Power Point gives you the option of smooth, graceful “transitions” from one photo to the next. Or you can just have them pop dramatically into view.
Landscapes operate just about the same. There are many boundaries that show up in our gardens, and how we handle those transitions can go a long way toward determining the success of our designs. Sometimes we want them to be subtle, and other times we prefer that they be well defined. I thought it might be useful to discuss a few of these garden transitions and the ways with which you could handle them.
Bed edgings that separate turf from other plants. I admit to being obsessive about this particular transition. It may stem back to my childhood when I crawled through our landscape on my hands and knees with a dull hand ax cutting runners from our St. Augustine to create smooth edges to our beds. I’m a “straightener,” so I guess that follows suit. But there’s something great to be said about a clean dividing line between shrub or groundcover beds and the turf that adjoins them.
Many of us started out using heavy timbers, railroad ties and bricks for this edging. Some of us even poured concrete edging. That was until we discovered that landscapes evolve and that bed edgings must be easily removable. I learned that one the hard and heavy way!
As our landscapes grew smaller those elements seemed too heavy visually. Metal or plastic edging can be put almost flush with the ground so that the line of demarcation becomes almost unnoticeable. If you choose one of these products, use a square-bladed shovel to cut a slit to insert it, then push it almost full depth into the ground so it doesn’t stick out. Rusty metal bed edging sticking up out of the ground is (1) unsightly and (2) a possible source of injury.
Groundcovers, stone, mulches and other coverings. I like to think of the woody plants in my landscape as a stairway, with taller plants to the rear and to the sides, tapering down to shorter plants in front (adjacent to the lawn) and near the entry. That’s where I use groundcovers and low, bordering plants. I will often use baseball-sized river rock as a groundcover just for a natural-looking alternative. And I really like finely ground pine bark mulch as a covering. It looks natural, and it decomposes to enrich the soil in the process. It blends in beautifully with its surroundings.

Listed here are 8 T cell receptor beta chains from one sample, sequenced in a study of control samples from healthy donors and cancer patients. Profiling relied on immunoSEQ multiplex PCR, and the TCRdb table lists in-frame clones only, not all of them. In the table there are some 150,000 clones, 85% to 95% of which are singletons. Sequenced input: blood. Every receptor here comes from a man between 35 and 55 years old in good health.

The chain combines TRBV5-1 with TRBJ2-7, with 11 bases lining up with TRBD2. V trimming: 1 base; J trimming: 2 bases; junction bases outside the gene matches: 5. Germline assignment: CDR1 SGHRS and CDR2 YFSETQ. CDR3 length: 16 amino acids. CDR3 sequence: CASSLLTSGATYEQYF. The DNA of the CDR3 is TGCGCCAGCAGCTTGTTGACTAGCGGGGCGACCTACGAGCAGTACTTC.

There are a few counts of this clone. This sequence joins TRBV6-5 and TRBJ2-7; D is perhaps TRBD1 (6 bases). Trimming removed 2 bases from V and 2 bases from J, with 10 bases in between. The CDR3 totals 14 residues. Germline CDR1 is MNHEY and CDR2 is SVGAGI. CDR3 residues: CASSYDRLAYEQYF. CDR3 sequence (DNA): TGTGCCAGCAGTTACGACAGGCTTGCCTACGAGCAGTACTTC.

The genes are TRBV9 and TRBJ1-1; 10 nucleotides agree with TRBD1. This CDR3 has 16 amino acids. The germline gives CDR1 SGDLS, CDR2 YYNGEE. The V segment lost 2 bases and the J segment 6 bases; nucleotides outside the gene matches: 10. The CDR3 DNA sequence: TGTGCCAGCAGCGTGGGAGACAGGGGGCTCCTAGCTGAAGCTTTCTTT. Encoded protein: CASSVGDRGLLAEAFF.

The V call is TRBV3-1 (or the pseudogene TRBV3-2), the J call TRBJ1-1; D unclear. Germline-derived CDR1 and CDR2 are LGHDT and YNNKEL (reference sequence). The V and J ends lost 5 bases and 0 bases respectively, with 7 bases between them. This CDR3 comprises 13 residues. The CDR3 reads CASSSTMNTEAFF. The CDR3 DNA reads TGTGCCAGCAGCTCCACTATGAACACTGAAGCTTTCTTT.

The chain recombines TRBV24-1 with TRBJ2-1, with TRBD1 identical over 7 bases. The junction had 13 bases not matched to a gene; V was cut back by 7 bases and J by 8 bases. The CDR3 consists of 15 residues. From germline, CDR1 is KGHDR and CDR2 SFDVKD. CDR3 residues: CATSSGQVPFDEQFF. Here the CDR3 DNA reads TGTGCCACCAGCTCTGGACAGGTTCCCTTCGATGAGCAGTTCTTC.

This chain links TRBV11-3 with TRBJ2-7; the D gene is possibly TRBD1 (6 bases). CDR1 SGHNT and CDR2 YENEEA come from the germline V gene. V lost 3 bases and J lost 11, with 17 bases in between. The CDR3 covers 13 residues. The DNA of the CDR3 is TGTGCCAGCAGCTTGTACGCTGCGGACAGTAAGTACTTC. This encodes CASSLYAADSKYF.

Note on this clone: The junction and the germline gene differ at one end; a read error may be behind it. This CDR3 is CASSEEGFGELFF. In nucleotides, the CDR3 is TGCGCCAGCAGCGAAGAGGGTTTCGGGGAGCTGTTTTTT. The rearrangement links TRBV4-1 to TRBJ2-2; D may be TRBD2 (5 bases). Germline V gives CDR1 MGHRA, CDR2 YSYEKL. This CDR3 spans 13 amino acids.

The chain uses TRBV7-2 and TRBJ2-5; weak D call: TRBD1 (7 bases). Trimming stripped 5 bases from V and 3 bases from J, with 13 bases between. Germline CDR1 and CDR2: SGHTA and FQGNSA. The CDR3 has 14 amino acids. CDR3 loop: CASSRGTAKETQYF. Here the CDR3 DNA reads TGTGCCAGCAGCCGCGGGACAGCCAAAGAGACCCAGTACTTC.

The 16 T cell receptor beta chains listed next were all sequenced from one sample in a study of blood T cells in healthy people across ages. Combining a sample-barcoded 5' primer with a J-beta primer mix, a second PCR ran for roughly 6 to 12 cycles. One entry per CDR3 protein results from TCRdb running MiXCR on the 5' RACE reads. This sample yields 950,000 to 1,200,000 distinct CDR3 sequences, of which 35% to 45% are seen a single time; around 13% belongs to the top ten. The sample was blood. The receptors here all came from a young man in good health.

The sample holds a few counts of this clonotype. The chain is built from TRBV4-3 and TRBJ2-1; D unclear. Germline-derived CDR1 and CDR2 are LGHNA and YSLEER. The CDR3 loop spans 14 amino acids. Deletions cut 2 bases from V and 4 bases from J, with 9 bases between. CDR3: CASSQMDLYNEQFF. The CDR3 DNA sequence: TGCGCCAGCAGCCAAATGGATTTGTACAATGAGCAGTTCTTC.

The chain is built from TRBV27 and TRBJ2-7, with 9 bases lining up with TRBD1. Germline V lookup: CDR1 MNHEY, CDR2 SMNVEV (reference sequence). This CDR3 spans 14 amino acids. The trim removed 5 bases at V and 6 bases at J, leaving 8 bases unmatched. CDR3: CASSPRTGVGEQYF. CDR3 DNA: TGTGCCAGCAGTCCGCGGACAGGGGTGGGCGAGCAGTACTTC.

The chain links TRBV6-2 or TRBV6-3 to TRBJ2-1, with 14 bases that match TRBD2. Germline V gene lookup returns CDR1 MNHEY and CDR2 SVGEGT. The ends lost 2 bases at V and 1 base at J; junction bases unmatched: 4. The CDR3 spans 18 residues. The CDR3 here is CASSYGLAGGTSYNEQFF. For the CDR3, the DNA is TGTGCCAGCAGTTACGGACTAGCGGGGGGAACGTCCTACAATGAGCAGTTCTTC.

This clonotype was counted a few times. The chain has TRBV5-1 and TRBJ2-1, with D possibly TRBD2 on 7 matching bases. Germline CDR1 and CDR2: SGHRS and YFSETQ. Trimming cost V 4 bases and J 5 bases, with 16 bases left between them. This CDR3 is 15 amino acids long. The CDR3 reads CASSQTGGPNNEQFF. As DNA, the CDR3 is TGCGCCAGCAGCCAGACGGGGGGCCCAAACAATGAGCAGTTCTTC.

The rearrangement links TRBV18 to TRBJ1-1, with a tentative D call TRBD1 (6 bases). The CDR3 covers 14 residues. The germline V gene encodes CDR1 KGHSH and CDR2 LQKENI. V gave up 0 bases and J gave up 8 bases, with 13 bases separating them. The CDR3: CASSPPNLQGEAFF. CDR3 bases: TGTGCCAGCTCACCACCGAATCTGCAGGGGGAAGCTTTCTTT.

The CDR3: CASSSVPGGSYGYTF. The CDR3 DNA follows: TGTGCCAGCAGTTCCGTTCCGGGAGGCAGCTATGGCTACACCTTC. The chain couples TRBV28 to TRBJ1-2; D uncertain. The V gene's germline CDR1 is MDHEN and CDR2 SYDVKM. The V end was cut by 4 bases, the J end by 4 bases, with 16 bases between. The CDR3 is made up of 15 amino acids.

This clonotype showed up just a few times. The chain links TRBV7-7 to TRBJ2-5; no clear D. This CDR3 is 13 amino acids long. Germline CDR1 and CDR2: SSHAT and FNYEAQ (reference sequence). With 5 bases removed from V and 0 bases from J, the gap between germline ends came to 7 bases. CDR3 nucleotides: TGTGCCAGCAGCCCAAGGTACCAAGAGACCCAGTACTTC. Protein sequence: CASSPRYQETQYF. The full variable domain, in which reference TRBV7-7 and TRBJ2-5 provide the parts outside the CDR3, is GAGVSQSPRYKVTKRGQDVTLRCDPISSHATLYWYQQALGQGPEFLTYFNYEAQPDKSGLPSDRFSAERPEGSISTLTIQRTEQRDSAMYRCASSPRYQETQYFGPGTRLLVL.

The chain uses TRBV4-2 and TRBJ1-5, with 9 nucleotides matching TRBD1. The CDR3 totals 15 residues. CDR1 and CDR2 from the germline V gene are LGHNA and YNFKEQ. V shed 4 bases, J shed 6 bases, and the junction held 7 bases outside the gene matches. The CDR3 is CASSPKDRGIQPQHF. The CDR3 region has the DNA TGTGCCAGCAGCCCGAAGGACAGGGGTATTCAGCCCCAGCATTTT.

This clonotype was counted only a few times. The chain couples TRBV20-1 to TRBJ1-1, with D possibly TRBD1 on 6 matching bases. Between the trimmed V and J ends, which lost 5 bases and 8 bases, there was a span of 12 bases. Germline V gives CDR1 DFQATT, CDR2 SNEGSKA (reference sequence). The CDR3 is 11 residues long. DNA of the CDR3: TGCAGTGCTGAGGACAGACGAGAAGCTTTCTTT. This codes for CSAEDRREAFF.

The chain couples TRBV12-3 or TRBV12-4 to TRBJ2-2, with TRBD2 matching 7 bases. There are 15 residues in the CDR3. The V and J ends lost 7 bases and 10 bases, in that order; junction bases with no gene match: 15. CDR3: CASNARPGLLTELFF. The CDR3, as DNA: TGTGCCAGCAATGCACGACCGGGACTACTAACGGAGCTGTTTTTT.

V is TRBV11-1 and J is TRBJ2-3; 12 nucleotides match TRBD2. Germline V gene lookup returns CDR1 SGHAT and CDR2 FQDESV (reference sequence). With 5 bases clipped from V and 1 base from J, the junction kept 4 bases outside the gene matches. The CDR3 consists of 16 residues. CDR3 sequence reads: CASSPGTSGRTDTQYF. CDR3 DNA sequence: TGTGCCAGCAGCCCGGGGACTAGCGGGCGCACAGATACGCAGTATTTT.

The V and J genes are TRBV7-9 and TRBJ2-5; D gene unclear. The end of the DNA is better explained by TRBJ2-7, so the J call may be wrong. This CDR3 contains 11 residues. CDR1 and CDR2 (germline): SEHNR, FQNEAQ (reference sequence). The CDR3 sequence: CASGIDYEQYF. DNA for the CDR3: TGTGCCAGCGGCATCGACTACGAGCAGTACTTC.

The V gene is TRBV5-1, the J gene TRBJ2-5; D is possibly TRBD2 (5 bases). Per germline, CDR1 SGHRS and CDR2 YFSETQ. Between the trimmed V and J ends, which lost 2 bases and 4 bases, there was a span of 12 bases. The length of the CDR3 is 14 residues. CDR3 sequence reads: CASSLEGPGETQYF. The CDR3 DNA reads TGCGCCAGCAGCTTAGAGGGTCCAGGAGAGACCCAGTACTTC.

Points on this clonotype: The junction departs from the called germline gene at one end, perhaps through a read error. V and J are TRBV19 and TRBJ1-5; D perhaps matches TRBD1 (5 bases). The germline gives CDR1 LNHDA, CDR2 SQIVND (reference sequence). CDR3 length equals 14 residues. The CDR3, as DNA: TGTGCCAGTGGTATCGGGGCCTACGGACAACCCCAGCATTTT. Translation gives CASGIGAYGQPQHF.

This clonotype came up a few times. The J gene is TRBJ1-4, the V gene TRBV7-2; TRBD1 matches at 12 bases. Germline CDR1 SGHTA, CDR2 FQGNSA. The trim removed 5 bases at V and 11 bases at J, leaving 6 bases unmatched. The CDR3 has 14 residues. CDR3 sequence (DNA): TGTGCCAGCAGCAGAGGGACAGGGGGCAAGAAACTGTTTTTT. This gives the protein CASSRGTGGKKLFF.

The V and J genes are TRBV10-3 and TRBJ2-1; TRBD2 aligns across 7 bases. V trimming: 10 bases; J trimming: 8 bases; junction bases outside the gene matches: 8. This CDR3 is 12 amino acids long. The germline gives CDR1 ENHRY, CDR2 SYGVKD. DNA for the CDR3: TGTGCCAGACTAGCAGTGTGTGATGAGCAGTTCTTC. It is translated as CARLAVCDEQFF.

Color schemes of the seasons. Think of each part of your landscape as a “room.” You have color schemes for the rooms of your house so that everything within each of the rooms looks like it belongs in that setting. You need to do that with your gardens as well. Those color schemes can change with the seasons, but they need to be in harmony at any given time. You might choose pastels in the spring (Easter egg colors), cooling lavender, purple and blue shades in the summer and rich reds, rusts, oranges and yellows in fall. Plan for a natural flow from one season’s scheme into the next.
Flowering times of perennials. This is one of the most difficult of all concepts to teach. Perennials may come back year after year, but almost all types only bloom for a few weeks each year. That means that a successful perennial garden requires careful attention and planning. Aim to have one or more types of plants in bloom at any given time from late winter until the first freeze of the fall. That’s probably going to involve planting 15 or 20 types of perennials, and for each type you’ll have to know its season of bloom fairly precisely, its height and width and, of course, its flower colors. Good perennial gardens require successful transitions.
Shade into sun in your lawn grass. Bermuda grass is our most popular North Texas turf. However, Bermuda requires full or nearly full sunlight. As your trees grow larger and larger, the “bald spots” beneath them grow larger as well. Most folks turn to St. Augustine, and that may be a good solution, at least until the shade grows still heavier. But the kicker that many people don’t realize is that St. Augustine trumps Bermuda. It’s the more dominant grass, so it will overtake Bermuda in the rest of your lawn. If you plant St. Augustine into a Bermuda lawn because of shade, you will eventually have a full lawn of St. Augustine. We no longer have any herbicide to stop its spread. The “transition” will turn into an “invasion.”
Textures in contrast. This is probably the least obvious transition we’ll list. Plants’ comparative textures are seldom considered, but you do notice them, whether you’re aware of it or not. Plants with large leaves, thick bark, stout trunks and vertical or vase-shaped growth habits are listed as “coarse-textured.” Plants with small leaves, smooth bark, thin, wiry stems and rounded or arching habits appear finer-textured. It’s nice to plant for a variety of textures, and it’s best to do so in a way that provides a nice blend of the types.